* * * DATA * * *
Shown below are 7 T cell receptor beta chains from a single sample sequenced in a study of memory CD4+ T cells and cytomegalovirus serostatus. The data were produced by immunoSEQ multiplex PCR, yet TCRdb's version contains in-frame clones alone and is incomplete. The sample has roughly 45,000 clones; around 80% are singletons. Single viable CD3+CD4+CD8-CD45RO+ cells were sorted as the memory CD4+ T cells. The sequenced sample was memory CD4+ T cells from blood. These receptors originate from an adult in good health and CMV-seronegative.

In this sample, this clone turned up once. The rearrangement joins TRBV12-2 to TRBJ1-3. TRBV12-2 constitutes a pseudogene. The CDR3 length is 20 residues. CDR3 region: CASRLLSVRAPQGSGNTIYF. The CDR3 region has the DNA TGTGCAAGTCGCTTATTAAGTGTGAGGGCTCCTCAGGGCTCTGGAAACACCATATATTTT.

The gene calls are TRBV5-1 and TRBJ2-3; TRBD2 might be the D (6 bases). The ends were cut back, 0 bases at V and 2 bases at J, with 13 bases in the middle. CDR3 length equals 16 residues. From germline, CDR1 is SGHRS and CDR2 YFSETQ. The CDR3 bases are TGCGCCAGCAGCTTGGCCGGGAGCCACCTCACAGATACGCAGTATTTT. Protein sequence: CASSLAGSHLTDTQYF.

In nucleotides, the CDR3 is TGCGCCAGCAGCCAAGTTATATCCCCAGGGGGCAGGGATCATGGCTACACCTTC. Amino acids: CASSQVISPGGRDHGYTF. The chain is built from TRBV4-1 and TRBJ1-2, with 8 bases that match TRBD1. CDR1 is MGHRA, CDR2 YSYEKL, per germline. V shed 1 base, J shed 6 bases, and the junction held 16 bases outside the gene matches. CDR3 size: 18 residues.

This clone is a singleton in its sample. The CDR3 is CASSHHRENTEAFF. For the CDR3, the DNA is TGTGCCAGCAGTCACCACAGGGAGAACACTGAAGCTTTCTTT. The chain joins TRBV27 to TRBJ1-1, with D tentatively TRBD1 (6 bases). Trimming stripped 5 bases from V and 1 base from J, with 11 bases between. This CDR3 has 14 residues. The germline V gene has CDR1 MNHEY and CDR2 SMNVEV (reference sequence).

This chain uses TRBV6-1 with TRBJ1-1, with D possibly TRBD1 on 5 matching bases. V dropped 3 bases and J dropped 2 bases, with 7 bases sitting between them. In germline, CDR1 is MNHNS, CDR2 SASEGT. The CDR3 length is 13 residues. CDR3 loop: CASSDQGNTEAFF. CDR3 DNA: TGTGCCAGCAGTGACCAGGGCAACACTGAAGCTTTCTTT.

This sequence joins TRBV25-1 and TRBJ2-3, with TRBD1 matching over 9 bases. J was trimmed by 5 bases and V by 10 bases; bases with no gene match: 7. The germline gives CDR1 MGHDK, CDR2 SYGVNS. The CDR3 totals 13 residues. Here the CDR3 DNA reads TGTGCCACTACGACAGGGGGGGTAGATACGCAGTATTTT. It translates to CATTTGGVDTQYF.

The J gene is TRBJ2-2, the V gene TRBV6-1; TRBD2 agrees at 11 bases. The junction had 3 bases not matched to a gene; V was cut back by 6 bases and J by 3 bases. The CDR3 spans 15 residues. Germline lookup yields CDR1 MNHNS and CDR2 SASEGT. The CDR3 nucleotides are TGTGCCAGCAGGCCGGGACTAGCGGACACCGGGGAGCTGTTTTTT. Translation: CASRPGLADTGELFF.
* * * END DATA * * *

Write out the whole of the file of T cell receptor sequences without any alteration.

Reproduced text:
Shown below are 7 T cell receptor beta chains from a single sample sequenced in a study of memory CD4+ T cells and cytomegalovirus serostatus. The data were produced by immunoSEQ multiplex PCR, yet TCRdb's version contains in-frame clones alone and is incomplete. The sample has roughly 45,000 clones; around 80% are singletons. Single viable CD3+CD4+CD8-CD45RO+ cells were sorted as the memory CD4+ T cells. The sequenced sample was memory CD4+ T cells from blood. These receptors originate from an adult in good health and CMV-seronegative.

In this sample, this clone turned up once. The rearrangement joins TRBV12-2 to TRBJ1-3. TRBV12-2 constitutes a pseudogene. The CDR3 length is 20 residues. CDR3 region: CASRLLSVRAPQGSGNTIYF. The CDR3 region has the DNA TGTGCAAGTCGCTTATTAAGTGTGAGGGCTCCTCAGGGCTCTGGAAACACCATATATTTT.

The gene calls are TRBV5-1 and TRBJ2-3; TRBD2 might be the D (6 bases). The ends were cut back, 0 bases at V and 2 bases at J, with 13 bases in the middle. CDR3 length equals 16 residues. From germline, CDR1 is SGHRS and CDR2 YFSETQ. The CDR3 bases are TGCGCCAGCAGCTTGGCCGGGAGCCACCTCACAGATACGCAGTATTTT. Protein sequence: CASSLAGSHLTDTQYF.

In nucleotides, the CDR3 is TGCGCCAGCAGCCAAGTTATATCCCCAGGGGGCAGGGATCATGGCTACACCTTC. Amino acids: CASSQVISPGGRDHGYTF. The chain is built from TRBV4-1 and TRBJ1-2, with 8 bases that match TRBD1. CDR1 is MGHRA, CDR2 YSYEKL, per germline. V shed 1 base, J shed 6 bases, and the junction held 16 bases outside the gene matches. CDR3 size: 18 residues.

This clone is a singleton in its sample. The CDR3 is CASSHHRENTEAFF. For the CDR3, the DNA is TGTGCCAGCAGTCACCACAGGGAGAACACTGAAGCTTTCTTT. The chain joins TRBV27 to TRBJ1-1, with D tentatively TRBD1 (6 bases). Trimming stripped 5 bases from V and 1 base from J, with 11 bases between. This CDR3 has 14 residues. The germline V gene has CDR1 MNHEY and CDR2 SMNVEV (reference sequence).

This chain uses TRBV6-1 with TRBJ1-1, with D possibly TRBD1 on 5 matching bases. V dropped 3 bases and J dropped 2 bases, with 7 bases sitting between them. In germline, CDR1 is MNHNS, CDR2 SASEGT. The CDR3 length is 13 residues. CDR3 loop: CASSDQGNTEAFF. CDR3 DNA: TGTGCCAGCAGTGACCAGGGCAACACTGAAGCTTTCTTT.

This sequence joins TRBV25-1 and TRBJ2-3, with TRBD1 matching over 9 bases. J was trimmed by 5 bases and V by 10 bases; bases with no gene match: 7. The germline gives CDR1 MGHDK, CDR2 SYGVNS. The CDR3 totals 13 residues. Here the CDR3 DNA reads TGTGCCACTACGACAGGGGGGGTAGATACGCAGTATTTT. It translates to CATTTGGVDTQYF.

The J gene is TRBJ2-2, the V gene TRBV6-1; TRBD2 agrees at 11 bases. The junction had 3 bases not matched to a gene; V was cut back by 6 bases and J by 3 bases. The CDR3 spans 15 residues. Germline lookup yields CDR1 MNHNS and CDR2 SASEGT. The CDR3 nucleotides are TGTGCCAGCAGGCCGGGACTAGCGGACACCGGGGAGCTGTTTTTT. Translation: CASRPGLADTGELFF.